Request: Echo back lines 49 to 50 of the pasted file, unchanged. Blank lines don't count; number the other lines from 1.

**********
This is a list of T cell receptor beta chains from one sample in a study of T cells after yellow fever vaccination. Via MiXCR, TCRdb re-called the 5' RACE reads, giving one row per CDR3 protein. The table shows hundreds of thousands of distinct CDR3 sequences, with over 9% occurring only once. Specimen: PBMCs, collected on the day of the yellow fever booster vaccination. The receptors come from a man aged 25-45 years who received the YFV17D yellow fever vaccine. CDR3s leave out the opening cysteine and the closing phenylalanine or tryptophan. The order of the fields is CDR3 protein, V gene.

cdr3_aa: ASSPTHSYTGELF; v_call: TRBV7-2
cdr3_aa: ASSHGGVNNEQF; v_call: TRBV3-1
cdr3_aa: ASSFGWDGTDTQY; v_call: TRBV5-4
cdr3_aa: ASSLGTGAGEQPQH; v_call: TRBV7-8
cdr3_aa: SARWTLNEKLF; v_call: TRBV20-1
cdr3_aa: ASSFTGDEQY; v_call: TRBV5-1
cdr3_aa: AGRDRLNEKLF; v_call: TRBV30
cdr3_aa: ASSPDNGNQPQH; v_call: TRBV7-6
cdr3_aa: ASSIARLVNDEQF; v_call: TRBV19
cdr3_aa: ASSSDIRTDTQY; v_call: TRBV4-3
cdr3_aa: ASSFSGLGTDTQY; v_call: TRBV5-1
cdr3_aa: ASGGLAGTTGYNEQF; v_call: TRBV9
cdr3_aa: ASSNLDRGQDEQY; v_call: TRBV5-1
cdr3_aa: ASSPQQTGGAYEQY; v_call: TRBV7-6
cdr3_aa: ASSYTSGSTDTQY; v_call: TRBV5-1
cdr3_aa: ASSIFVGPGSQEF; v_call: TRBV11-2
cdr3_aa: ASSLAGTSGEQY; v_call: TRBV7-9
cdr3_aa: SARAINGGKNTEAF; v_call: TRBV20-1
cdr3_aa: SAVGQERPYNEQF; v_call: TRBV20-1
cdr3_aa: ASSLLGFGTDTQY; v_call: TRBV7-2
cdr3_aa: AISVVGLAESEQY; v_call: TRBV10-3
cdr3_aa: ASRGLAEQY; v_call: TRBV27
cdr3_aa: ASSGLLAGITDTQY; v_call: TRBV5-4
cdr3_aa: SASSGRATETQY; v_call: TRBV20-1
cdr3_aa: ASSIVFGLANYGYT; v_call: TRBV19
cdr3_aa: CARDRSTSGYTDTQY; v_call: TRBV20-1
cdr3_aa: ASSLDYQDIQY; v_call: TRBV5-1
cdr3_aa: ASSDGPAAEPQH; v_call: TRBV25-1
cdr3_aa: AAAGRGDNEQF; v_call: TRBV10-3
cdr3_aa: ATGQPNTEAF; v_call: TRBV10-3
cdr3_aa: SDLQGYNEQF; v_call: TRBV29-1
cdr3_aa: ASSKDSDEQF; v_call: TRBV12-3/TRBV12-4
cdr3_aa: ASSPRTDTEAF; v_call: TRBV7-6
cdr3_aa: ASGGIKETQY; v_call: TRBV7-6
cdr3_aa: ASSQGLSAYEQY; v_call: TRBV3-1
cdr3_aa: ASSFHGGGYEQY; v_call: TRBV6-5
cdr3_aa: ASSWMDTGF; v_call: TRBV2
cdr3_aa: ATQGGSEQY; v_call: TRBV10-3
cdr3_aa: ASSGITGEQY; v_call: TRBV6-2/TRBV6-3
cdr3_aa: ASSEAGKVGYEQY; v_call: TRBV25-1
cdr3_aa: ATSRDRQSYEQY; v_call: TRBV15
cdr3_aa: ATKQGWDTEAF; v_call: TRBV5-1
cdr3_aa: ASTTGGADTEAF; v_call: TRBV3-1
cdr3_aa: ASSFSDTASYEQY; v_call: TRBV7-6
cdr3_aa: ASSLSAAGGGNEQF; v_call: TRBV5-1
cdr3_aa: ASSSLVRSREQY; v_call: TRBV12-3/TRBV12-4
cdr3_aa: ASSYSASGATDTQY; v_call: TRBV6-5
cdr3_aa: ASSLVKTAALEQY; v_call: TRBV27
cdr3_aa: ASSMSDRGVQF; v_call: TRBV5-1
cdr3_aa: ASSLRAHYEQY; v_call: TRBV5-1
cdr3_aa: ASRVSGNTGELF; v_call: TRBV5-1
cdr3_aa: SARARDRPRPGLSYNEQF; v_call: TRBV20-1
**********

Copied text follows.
cdr3_aa: ASSLVKTAALEQY; v_call: TRBV27
cdr3_aa: ASSMSDRGVQF; v_call: TRBV5-1